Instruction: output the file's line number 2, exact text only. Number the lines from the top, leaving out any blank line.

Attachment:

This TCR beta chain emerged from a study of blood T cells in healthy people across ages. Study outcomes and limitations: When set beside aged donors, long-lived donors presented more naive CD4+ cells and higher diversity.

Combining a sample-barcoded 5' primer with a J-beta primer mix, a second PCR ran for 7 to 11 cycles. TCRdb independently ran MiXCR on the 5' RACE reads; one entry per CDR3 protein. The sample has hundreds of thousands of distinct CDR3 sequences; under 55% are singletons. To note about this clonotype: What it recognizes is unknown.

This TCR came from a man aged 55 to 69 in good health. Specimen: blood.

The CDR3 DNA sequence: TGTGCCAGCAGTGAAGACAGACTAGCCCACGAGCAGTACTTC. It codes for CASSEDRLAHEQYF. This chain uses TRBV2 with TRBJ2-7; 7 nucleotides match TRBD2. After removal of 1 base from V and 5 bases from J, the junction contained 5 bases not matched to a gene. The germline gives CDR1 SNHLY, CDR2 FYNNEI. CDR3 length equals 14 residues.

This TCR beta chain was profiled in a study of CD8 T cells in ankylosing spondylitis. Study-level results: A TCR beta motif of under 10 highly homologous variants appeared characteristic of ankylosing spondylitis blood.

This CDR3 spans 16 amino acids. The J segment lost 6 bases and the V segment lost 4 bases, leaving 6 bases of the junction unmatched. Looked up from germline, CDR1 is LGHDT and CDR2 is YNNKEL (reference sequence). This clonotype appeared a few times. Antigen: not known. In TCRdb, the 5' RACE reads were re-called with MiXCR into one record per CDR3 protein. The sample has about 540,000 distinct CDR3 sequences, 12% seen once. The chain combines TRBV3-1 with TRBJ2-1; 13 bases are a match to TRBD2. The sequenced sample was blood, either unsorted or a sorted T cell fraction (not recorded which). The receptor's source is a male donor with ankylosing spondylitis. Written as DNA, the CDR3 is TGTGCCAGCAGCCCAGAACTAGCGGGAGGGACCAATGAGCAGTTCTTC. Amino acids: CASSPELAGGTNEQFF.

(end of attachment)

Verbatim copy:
Combining a sample-barcoded 5' primer with a J-beta primer mix, a second PCR ran for 7 to 11 cycles. TCRdb independently ran MiXCR on the 5' RACE reads; one entry per CDR3 protein. The sample has hundreds of thousands of distinct CDR3 sequences; under 55% are singletons. To note about this clonotype: What it recognizes is unknown.